One of the main focuses of the class I help teach in the fall, “Contemporary Issues in Water Management“, is the nature and function of “coupled human and natural systems”. (In fact, might say it’s the main focus of the entire UNM Water Resources Program, come to think of it.)
One of the biggest difficulties in dealing with water in the 21st century is figuring out where to draw the boundaries around the problem you’re trying to solve. If you get the boundaries wrong, you end up with externalities (both in the literal economics-jargon sense, and in the broader people-and-things-left-out sense) that lead to terrible solutions. This is what is happening, for example, at the Salton Sea, where a water policy success (conserve water!) has led to an externality failure (Salton Sea shrinks, birds die, and maybe people too!).
The complex nature of these coupled systems, where the scale of human activity can alter watersheds on an unimaginable scale (quite literally unimaginable, at least within the structure of the decision-making process – we always do stuff with impacts decision-makers failed to properly imagine and incorporate).
Writing in High Country News, rancher and fishing guide Paul Bruchez describes a fascinating process of trying to build the institutions needed to fully incorporate the many pieces of one coupled system – the Colorado River Valley around Kremmling, as the river emerges from the rugged headwaters into broad valleys amenable to farming and ranching and fishing and such.
Bruchez describes the coupled nature of this system:
For decades, water utilities on the Front Range have been pumping water from the Upper Colorado, leading to devastating impacts on the health of the river. Lower flows spiked water temperature and silted in the river bottom. This smothered insect life, damaging the river ecosystem and what had been a world-class trout fishery. Agriculture also suffered as river levels dropped. My family and other ranchers in the valley saw irrigation pumps left high and dry as our operations became unsustainable.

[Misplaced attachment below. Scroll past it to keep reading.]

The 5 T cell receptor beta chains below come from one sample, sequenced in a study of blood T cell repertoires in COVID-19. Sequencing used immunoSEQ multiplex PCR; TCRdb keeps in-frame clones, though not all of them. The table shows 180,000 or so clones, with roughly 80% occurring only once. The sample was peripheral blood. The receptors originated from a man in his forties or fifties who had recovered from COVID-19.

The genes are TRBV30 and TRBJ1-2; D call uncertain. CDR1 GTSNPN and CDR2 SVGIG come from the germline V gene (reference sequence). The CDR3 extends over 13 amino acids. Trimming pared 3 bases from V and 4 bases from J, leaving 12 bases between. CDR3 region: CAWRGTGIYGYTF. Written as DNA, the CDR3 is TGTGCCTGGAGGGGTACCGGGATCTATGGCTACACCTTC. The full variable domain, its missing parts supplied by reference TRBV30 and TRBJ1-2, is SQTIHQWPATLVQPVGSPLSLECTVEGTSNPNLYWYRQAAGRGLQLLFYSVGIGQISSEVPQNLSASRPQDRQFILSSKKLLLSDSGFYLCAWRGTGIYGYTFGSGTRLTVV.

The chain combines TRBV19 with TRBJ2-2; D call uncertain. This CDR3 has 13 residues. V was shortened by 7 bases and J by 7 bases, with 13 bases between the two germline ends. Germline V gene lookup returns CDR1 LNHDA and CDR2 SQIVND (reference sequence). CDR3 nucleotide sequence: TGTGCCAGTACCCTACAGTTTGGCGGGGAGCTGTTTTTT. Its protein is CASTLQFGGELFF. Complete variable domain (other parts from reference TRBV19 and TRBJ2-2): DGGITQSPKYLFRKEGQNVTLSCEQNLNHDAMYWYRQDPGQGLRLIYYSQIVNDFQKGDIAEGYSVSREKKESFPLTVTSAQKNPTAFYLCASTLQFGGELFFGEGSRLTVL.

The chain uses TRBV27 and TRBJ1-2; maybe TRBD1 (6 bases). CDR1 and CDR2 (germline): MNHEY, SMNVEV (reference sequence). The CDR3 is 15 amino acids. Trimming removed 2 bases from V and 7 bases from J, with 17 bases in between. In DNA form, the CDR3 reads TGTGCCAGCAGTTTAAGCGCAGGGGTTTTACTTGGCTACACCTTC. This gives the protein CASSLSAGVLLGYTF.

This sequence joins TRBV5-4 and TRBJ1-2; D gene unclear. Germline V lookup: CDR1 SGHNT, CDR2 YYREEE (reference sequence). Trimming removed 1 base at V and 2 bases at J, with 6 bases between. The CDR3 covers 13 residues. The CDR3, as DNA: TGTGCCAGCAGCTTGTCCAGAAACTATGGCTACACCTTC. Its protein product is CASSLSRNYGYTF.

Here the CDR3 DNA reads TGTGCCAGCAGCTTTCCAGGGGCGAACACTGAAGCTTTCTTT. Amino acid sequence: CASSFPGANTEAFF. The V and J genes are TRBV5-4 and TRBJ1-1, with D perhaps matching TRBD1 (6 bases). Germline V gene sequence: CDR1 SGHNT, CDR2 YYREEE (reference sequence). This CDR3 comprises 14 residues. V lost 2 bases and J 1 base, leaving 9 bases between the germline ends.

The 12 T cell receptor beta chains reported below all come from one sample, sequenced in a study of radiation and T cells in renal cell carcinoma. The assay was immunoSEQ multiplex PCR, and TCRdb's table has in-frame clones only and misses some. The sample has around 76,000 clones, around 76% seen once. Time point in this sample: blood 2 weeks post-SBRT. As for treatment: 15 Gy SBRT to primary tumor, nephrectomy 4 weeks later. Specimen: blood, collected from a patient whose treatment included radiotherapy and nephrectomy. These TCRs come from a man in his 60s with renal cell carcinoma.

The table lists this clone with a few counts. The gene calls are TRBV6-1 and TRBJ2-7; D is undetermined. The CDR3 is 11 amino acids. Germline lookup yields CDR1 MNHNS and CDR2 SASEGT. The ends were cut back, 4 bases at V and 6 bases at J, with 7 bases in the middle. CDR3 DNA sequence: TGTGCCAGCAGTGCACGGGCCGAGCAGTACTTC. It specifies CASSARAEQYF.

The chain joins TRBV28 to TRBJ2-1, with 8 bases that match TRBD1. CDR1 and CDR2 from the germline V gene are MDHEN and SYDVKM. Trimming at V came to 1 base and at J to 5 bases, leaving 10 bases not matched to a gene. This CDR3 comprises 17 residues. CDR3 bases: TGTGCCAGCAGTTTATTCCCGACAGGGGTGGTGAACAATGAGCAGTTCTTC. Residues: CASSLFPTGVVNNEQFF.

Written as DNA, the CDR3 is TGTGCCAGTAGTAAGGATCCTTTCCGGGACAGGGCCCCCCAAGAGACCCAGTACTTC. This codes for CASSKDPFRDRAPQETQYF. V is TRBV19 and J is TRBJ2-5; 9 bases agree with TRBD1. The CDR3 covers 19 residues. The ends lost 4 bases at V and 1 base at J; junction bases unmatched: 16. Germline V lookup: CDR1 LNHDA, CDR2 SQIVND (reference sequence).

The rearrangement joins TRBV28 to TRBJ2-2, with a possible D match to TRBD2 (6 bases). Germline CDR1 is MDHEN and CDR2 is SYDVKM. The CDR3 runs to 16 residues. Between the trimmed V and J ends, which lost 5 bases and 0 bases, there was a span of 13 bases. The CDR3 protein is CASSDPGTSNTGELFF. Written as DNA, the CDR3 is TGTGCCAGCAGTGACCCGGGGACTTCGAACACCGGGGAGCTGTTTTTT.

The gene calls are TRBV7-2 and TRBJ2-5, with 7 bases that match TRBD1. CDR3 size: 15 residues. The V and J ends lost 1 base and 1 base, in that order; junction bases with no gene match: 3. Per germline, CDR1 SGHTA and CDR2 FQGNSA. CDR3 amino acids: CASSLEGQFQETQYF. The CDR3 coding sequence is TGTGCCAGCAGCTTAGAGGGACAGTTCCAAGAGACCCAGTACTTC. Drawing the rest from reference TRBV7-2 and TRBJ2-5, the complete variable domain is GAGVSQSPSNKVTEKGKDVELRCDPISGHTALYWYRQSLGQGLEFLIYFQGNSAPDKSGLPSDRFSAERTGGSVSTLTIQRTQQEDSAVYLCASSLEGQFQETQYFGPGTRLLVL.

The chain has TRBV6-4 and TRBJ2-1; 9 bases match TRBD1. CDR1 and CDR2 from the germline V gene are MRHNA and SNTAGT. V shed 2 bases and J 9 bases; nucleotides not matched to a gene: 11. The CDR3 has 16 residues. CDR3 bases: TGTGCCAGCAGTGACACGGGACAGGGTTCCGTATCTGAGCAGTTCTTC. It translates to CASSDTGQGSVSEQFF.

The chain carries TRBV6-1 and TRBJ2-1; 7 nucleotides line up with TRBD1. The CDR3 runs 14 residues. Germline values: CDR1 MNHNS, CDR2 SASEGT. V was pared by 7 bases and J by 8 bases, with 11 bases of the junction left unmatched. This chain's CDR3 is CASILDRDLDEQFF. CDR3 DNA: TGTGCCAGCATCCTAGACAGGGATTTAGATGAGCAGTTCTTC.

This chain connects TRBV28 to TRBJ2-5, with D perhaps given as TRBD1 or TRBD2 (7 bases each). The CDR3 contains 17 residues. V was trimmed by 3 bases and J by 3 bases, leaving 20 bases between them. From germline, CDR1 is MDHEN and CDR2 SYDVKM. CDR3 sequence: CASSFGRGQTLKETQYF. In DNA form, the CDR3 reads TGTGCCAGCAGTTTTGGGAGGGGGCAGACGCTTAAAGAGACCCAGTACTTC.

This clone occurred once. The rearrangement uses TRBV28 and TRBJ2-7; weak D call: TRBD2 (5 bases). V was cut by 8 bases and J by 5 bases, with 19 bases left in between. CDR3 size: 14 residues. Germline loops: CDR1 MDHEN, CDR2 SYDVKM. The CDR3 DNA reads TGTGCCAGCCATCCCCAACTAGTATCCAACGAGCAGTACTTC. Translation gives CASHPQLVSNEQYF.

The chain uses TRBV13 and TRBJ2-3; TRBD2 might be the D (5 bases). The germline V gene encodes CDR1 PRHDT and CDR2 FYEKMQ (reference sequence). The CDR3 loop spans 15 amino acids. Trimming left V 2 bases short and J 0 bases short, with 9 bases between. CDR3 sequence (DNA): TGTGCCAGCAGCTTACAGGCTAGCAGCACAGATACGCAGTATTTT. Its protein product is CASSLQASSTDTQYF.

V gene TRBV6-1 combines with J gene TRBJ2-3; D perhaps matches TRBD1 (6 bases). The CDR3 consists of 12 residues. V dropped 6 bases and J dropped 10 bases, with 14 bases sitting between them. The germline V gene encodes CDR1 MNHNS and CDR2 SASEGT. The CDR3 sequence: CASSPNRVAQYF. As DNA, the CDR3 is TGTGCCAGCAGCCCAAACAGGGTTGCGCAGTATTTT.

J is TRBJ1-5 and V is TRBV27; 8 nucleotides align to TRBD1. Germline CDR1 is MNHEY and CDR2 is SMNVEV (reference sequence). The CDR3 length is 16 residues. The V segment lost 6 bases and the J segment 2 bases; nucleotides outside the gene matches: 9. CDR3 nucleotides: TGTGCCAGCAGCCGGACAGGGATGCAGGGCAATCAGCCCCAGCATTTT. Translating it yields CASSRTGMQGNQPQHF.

So both the natural system and the human system around Kremmling are deeply coupled to urban growth a mountain range away.
One traditional environmental/development politic solution to a problem like this is to try to uncouple by either a) stopping the Front Range diversions, or b) ignoring the problems of diversions and screwing the river valley. Then we have a big fight.
Bruchez describes a different approach, the slow and difficult process of building an institutional framework that instead more tightly and mindfully couples the two sides of the divide. Locals, environmental advocates, and big water managers are worked together to restore stuff:
What have I learned from this project? That the interests of ranchers and farmers can align with the interests of conservation groups, state agencies, water providers and other river users. The Colorado River flows through all of our lives. By working together, we can find smart, creative solutions that keep the Colorado healthy and working for all of us.
You should read the whole thing to get a better feel for what they’ve done. It’s a hopeful example.